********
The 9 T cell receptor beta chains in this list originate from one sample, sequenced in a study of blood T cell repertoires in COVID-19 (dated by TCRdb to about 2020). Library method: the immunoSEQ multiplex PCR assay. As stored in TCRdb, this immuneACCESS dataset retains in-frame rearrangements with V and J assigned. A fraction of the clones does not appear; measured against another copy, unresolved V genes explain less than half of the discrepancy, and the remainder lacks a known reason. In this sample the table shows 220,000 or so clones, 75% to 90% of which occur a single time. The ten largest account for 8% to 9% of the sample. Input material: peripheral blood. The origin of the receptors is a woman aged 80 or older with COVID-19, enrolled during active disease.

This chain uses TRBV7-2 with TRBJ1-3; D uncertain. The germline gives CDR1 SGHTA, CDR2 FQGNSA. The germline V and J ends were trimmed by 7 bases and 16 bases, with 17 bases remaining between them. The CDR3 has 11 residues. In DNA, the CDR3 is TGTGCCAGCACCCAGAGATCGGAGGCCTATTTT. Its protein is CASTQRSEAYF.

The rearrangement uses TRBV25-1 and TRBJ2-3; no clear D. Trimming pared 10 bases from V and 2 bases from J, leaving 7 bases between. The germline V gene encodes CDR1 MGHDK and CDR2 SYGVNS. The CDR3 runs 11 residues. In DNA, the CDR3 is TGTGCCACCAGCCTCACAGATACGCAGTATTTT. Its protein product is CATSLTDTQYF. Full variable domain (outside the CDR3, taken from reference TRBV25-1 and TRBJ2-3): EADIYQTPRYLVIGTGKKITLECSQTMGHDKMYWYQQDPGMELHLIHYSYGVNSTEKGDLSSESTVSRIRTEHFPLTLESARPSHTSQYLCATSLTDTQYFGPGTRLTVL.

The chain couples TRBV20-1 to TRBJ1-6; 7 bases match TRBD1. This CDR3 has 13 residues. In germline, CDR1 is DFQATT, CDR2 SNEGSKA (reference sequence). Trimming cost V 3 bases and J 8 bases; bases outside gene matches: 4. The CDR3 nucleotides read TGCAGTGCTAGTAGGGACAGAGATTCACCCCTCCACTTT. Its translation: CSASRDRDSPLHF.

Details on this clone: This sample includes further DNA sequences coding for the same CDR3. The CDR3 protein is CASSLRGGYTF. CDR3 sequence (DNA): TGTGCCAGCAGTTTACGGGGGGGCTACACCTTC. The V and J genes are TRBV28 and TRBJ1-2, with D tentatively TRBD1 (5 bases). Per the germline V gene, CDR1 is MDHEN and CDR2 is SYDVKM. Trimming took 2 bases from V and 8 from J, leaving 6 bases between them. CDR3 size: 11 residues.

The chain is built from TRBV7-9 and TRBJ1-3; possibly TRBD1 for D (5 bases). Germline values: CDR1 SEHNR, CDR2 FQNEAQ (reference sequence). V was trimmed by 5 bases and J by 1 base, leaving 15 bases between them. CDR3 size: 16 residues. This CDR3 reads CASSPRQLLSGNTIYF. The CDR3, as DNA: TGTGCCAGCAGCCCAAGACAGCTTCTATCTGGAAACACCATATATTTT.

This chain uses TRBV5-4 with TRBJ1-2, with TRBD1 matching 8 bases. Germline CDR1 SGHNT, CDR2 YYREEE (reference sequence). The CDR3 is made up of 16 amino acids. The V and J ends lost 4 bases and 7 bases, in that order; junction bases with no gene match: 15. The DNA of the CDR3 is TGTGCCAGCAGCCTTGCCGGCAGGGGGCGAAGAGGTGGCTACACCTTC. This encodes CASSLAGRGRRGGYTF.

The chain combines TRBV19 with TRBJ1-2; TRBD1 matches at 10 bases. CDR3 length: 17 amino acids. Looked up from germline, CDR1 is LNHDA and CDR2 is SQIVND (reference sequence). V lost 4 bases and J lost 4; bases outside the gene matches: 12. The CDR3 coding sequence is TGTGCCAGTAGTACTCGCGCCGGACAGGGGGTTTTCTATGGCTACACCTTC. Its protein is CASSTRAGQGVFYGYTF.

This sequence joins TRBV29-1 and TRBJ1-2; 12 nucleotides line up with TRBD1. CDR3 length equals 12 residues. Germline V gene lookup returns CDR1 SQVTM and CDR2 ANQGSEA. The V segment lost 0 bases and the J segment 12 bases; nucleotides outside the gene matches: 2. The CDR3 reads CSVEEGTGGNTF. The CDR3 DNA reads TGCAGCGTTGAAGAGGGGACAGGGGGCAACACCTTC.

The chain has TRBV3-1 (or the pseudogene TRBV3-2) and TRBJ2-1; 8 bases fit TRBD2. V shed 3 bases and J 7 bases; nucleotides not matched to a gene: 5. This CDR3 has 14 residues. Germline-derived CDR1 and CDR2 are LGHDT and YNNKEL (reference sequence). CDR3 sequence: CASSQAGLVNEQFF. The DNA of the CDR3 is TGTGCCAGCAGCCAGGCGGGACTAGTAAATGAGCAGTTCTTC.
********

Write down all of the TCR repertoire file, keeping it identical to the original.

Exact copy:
The 9 T cell receptor beta chains in this list originate from one sample, sequenced in a study of blood T cell repertoires in COVID-19 (dated by TCRdb to about 2020). Library method: the immunoSEQ multiplex PCR assay. As stored in TCRdb, this immuneACCESS dataset retains in-frame rearrangements with V and J assigned. A fraction of the clones does not appear; measured against another copy, unresolved V genes explain less than half of the discrepancy, and the remainder lacks a known reason. In this sample the table shows 220,000 or so clones, 75% to 90% of which occur a single time. The ten largest account for 8% to 9% of the sample. Input material: peripheral blood. The origin of the receptors is a woman aged 80 or older with COVID-19, enrolled during active disease.

This chain uses TRBV7-2 with TRBJ1-3; D uncertain. The germline gives CDR1 SGHTA, CDR2 FQGNSA. The germline V and J ends were trimmed by 7 bases and 16 bases, with 17 bases remaining between them. The CDR3 has 11 residues. In DNA, the CDR3 is TGTGCCAGCACCCAGAGATCGGAGGCCTATTTT. Its protein is CASTQRSEAYF.

The rearrangement uses TRBV25-1 and TRBJ2-3; no clear D. Trimming pared 10 bases from V and 2 bases from J, leaving 7 bases between. The germline V gene encodes CDR1 MGHDK and CDR2 SYGVNS. The CDR3 runs 11 residues. In DNA, the CDR3 is TGTGCCACCAGCCTCACAGATACGCAGTATTTT. Its protein product is CATSLTDTQYF. Full variable domain (outside the CDR3, taken from reference TRBV25-1 and TRBJ2-3): EADIYQTPRYLVIGTGKKITLECSQTMGHDKMYWYQQDPGMELHLIHYSYGVNSTEKGDLSSESTVSRIRTEHFPLTLESARPSHTSQYLCATSLTDTQYFGPGTRLTVL.

The chain couples TRBV20-1 to TRBJ1-6; 7 bases match TRBD1. This CDR3 has 13 residues. In germline, CDR1 is DFQATT, CDR2 SNEGSKA (reference sequence). Trimming cost V 3 bases and J 8 bases; bases outside gene matches: 4. The CDR3 nucleotides read TGCAGTGCTAGTAGGGACAGAGATTCACCCCTCCACTTT. Its translation: CSASRDRDSPLHF.

Details on this clone: This sample includes further DNA sequences coding for the same CDR3. The CDR3 protein is CASSLRGGYTF. CDR3 sequence (DNA): TGTGCCAGCAGTTTACGGGGGGGCTACACCTTC. The V and J genes are TRBV28 and TRBJ1-2, with D tentatively TRBD1 (5 bases). Per the germline V gene, CDR1 is MDHEN and CDR2 is SYDVKM. Trimming took 2 bases from V and 8 from J, leaving 6 bases between them. CDR3 size: 11 residues.

The chain is built from TRBV7-9 and TRBJ1-3; possibly TRBD1 for D (5 bases). Germline values: CDR1 SEHNR, CDR2 FQNEAQ (reference sequence). V was trimmed by 5 bases and J by 1 base, leaving 15 bases between them. CDR3 size: 16 residues. This CDR3 reads CASSPRQLLSGNTIYF. The CDR3, as DNA: TGTGCCAGCAGCCCAAGACAGCTTCTATCTGGAAACACCATATATTTT.

This chain uses TRBV5-4 with TRBJ1-2, with TRBD1 matching 8 bases. Germline CDR1 SGHNT, CDR2 YYREEE (reference sequence). The CDR3 is made up of 16 amino acids. The V and J ends lost 4 bases and 7 bases, in that order; junction bases with no gene match: 15. The DNA of the CDR3 is TGTGCCAGCAGCCTTGCCGGCAGGGGGCGAAGAGGTGGCTACACCTTC. This encodes CASSLAGRGRRGGYTF.

The chain combines TRBV19 with TRBJ1-2; TRBD1 matches at 10 bases. CDR3 length: 17 amino acids. Looked up from germline, CDR1 is LNHDA and CDR2 is SQIVND (reference sequence). V lost 4 bases and J lost 4; bases outside the gene matches: 12. The CDR3 coding sequence is TGTGCCAGTAGTACTCGCGCCGGACAGGGGGTTTTCTATGGCTACACCTTC. Its protein is CASSTRAGQGVFYGYTF.

This sequence joins TRBV29-1 and TRBJ1-2; 12 nucleotides line up with TRBD1. CDR3 length equals 12 residues. Germline V gene lookup returns CDR1 SQVTM and CDR2 ANQGSEA. The V segment lost 0 bases and the J segment 12 bases; nucleotides outside the gene matches: 2. The CDR3 reads CSVEEGTGGNTF. The CDR3 DNA reads TGCAGCGTTGAAGAGGGGACAGGGGGCAACACCTTC.

The chain has TRBV3-1 (or the pseudogene TRBV3-2) and TRBJ2-1; 8 bases fit TRBD2. V shed 3 bases and J 7 bases; nucleotides not matched to a gene: 5. This CDR3 has 14 residues. Germline-derived CDR1 and CDR2 are LGHDT and YNNKEL (reference sequence). CDR3 sequence: CASSQAGLVNEQFF. The DNA of the CDR3 is TGTGCCAGCAGCCAGGCGGGACTAGTAAATGAGCAGTTCTTC.